King and Emperor by Harry Harrison. Chapter 19, 20, 21, 22

Shef nodded: the words “multiply” and “divide” were strange to him, but he understood the ideas.

“First,” Solomon went on, “write the numbers for eleven hundred and forty in their correct place.”

Shef pondered for a moment. He had soon grasped the idea of a number-system based on position, but it still did not come easily to him.

“Try writing it the Roman way first,” said Solomon gently. “Write it in the sand away from your table. The Romans wrote a thousand by ‘M’.”

Shef wrote a wavering “M” in the sand, followed by a dot. Then a “C” for one hundred. Then the familiar four “X”s for forty. His hand reached out to make the hole sign for al-sifr, nothing, but drew back. The Romans would have left such a number as M.C.XXXX.

“Now enter the Arabic signs at the head of your table,” Solomon prompted. “Eleven hundred and forty at the top, seven at the bottom.”

Shef hesitated again. This was the tricky part. Now. The right-most column was for numbers below ten. In the horizontal line one above the bottom, the line for the multiplier, he wrote the shaky hook of a ‘7’: the multiplier. The topmost horizontal line was for the multiplied, as he could see from his Roman numerals, one thousand, one hundred and forty.

In the left-most column he wrote a ‘1,’ corresponding to the ‘M’. In the next, another one, corresponding to the ‘C.’ In the next, the more complex shape of a ‘4,’ for the four ‘X’s. And finally, in the right-most column, the column for the ten numbers below ten—ten, not nine, as Solomon had proved to him—he drew the al-sifr hole.

Now to do the sum. The first thing, the most vital thing, was that seven noughts were nought. So write in the nought. Deliberately, watched by four pairs of eyes, Shef began to work his way through the calculation on the sand-table, primitive ancestor of the abacus. For long moments he thought of nothing else, lost in a sensation no man of his race had ever before experienced: the fascination of number. In the end, hardly aware of how he had come by it, he stared with surprise and deep satisfaction at the result written in the sand. Seven thousand nine hundred and eighty. He had never seen a number like that before—not because it was too large, not when every part of his realm was counted in hides, thirty thousand for a province, a hundred thousand for what had once been a kingdom. No, because of its exactness. Over a thousand, numbers to him were counted in scores, or tens, or hundreds, or half-hundreds: not sixes and sevens and eights and fours.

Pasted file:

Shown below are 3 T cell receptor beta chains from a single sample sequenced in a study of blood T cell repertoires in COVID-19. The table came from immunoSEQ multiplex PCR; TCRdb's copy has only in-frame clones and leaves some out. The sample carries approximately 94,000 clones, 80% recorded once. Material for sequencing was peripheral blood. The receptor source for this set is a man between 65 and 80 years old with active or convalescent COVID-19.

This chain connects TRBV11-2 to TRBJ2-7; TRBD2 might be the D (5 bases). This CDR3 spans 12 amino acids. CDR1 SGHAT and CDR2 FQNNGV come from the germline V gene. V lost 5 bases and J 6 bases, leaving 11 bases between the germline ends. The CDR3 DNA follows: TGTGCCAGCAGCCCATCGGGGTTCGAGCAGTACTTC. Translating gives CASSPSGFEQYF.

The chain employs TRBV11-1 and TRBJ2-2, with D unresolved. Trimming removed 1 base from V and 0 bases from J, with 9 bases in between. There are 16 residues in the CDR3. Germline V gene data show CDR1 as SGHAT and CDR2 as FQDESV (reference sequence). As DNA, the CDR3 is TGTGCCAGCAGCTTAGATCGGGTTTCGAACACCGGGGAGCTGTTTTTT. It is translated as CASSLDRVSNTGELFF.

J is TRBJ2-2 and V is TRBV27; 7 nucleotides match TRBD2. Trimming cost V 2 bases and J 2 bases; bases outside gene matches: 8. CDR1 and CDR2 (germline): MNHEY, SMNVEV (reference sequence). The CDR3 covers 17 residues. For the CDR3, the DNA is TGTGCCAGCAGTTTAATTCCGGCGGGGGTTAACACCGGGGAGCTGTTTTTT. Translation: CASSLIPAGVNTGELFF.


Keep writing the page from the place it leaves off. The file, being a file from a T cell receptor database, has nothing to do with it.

“Now you are to divide seven thousand nine hundred and eighty by six,” went on the quiet voice of Solomon. “Make your table for divisions.”

Shef’s hand brushed the sand away, began another table. Prompted again and again by Solomon, he worked his way doggedly through.

“And so in the end,” said Solomon finally, “you know that you would need to increase your throwing weight to…”

“Thirteen hundred and thirty pounds,” said Shef.

“So you would add to your original weight…”

“Two hundreds less ten. One hundred and ninety pounds. Exactly.”

“But by the time you’d set up your sand table and done all this,” objected Skaldfinn, “your enemy would have buried you under a hail of boulders. Because he’d have been shooting while you’d been drawing!”

“Not with the new machine,” said Shef flatly. “I could have done all this while they were still taking the weights out to winch the arm back up again. Then I could just tell them to put the same weight back in with a measured one hundred and ninety on top. And besides: I can see this is just like the far-seer.”

“Like the far-seer?” asked Solomon.

“Yes. You remember that fool Mu’atiyah. He could make the far-seer, he had been shown how the glass should be ground, something we might never have realized in a thousand years. But he never thought to go a step further. I swear, by the time we return to our own home my wise men will have learned more of glass and sight than Mu’atiyah, or even his master. Because they will not rest till they have! Now, this calculation you have shown me, this too I might never have learned for myself. But now I have learned it, I see it can be made quicker, much quicker. The sand table—it’s not needed, nor the stones in my hand. I use them because I am not practiced. If I were, then I could put my counters on wire and carry it all with me, like a harp. Or I could do it without any columns at all. Ideas are hard to come by, easy to improve. I will improve this one yet. Improve it till—what was his name, Solomon, al-Khwarizmi?—till al-Khwarizmi himself would not recognize it. And I will use it for more than catapults! This is the anvil for a smith-craft on which the Way could beat out the world! Is that not right, Thorvin? Skaldfinn?”

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